2 min read

When you can’t take the heat

With summer approaching, it’s timely to consider the risks of heat and ways to manage them.

The significant risks associated with exposure to extreme heat was sadly made clear in a number of recent mining and exploration prosecutions where workers were injured or died as a result of exposure to sustained physical exertion and heat.

The risks of dehydration and fatigue not only affect those who work long periods in direct sun but also people working indoors or in confined spaces during heatwave periods.

When considering areas in which your workers might be exposed to these risks, it is important to consider a broad range of work environments. It may impact on workers operating machinery or vehicles with limited ventilation or no air-conditioning. Heat stroke and fatigue can also impact on workers travelling for significant periods of time or working for long durations in vehicles.

Safe Work Australia’s guide

Safe Work Australia has released updated guidance material on managing the risks of working in heat.

The Guide for managing the risks of working in heat now includes additions to the recommended first aid for heat stroke. The guidance for heat stroke is to immediately call an ambulance and then a number of first aid steps, including the addition of the following:

  • If practicable and safe to do, immersion in a bath of cold water is the most effective means for cooling a person.
  • Immerse the worker (whole-body from the neck down) in a bath of cold water (preferably 1–7˚) for 15 minutes. Continuously observe the worker to ensure an open airway in case of any change in their level of consciousness.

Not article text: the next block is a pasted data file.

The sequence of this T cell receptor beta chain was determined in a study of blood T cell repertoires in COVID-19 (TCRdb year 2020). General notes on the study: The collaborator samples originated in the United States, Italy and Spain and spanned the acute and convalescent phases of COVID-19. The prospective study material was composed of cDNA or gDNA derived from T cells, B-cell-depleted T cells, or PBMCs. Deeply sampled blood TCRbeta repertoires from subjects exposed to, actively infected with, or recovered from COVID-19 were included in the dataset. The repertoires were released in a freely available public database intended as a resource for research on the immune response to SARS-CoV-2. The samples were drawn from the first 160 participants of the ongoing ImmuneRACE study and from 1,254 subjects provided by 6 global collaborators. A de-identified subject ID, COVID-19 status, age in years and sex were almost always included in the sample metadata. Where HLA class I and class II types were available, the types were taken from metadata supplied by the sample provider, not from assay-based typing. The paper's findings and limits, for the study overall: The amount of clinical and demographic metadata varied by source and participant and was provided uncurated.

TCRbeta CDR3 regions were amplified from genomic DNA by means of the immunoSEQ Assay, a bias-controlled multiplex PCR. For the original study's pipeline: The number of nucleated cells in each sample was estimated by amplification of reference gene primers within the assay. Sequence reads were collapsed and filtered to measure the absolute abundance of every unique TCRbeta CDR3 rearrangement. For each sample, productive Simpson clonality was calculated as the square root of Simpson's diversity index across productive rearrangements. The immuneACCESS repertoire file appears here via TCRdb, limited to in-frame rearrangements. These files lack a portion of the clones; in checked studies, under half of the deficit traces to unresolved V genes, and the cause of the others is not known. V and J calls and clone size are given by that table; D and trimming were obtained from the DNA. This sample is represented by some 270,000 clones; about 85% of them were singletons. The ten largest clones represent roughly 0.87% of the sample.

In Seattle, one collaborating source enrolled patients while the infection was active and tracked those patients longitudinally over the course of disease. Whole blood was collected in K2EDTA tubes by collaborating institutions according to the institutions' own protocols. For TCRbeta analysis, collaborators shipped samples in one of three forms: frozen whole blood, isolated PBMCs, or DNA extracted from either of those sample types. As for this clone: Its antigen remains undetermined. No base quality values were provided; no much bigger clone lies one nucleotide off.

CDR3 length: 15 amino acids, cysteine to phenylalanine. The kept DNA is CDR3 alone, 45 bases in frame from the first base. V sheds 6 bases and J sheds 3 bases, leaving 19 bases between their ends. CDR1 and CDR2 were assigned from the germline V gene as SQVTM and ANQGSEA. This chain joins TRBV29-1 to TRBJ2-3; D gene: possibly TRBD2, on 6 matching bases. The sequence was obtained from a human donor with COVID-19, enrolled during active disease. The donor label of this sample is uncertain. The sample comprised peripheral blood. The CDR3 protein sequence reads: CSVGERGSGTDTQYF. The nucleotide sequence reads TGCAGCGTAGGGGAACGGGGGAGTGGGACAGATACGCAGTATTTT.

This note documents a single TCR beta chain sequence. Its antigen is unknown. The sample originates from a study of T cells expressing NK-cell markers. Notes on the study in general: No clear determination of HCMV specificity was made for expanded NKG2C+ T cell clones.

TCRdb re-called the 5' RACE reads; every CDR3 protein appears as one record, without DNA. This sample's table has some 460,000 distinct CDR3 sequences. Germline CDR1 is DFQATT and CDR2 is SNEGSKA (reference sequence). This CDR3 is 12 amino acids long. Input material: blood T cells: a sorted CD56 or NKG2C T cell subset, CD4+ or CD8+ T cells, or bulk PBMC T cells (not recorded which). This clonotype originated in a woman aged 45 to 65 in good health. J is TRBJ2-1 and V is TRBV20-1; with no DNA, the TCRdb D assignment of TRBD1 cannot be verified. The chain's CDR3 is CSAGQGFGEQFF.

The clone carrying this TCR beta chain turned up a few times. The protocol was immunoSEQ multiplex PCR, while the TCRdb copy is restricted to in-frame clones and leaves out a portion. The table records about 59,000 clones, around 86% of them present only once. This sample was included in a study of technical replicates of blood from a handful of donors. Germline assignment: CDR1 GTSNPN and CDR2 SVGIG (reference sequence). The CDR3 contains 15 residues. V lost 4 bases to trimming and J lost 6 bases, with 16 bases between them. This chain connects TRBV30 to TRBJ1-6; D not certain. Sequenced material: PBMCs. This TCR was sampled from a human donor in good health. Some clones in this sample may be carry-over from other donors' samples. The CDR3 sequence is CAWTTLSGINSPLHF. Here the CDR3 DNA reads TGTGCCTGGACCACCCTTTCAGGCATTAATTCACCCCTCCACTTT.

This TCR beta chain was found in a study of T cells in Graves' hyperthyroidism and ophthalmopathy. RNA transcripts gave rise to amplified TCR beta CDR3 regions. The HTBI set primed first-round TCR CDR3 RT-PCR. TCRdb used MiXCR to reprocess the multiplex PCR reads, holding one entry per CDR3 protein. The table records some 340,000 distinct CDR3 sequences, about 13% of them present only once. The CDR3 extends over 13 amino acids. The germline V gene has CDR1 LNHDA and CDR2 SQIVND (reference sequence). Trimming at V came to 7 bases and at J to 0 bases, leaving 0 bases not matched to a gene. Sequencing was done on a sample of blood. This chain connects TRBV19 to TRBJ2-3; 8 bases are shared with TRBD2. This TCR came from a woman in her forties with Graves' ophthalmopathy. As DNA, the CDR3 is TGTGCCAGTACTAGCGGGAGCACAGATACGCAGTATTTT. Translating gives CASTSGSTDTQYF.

• If a cold bath is not available, or is not reasonably practicable or safe to use, use a combination of the following as available:
  • cool the worker by splashing cool or cold water on their skin or sponging their skin with a damp cloth; and
  • make a wind tunnel by suspending sheets around, not on, the worker’s body; and
  • use a fan to direct gentle airflow over the worker’s body.

Click here to download the guide.

SafeWork NSW 4-step guide

If your workforce may be exposed to extreme heat, including bushfires, you should review the 4-step guide issued by SafeWork NSW to help workers stay safe from the effects of extreme heat, sun exposure, bushfires and smoke.

Click here for the guide.

Recommendations from safety regulators

Some of the areas where safety regulators recommend employers focus are the following:

  • planning the day to prioritise strenuous work during the cooler periods of the day and less strenuous tasks in the warmer periods;
  • ensuring there are additional rest breaks during the day, particularly in a cool or shaded area;
  • encouraging workers to take more breaks;
  • making sure your workers are fully informed about the risks of working in the heat, including identifying the signs of fatigue and heatstroke;
  • using mechanical aids to reduce exertion;
  • supervising your workers to detect the signs of fatigue and heat stroke;
  • providing workers with suitable hats, clothing and summer protection; and
  • ensuring there is adequate water available to keep workers hydrated.
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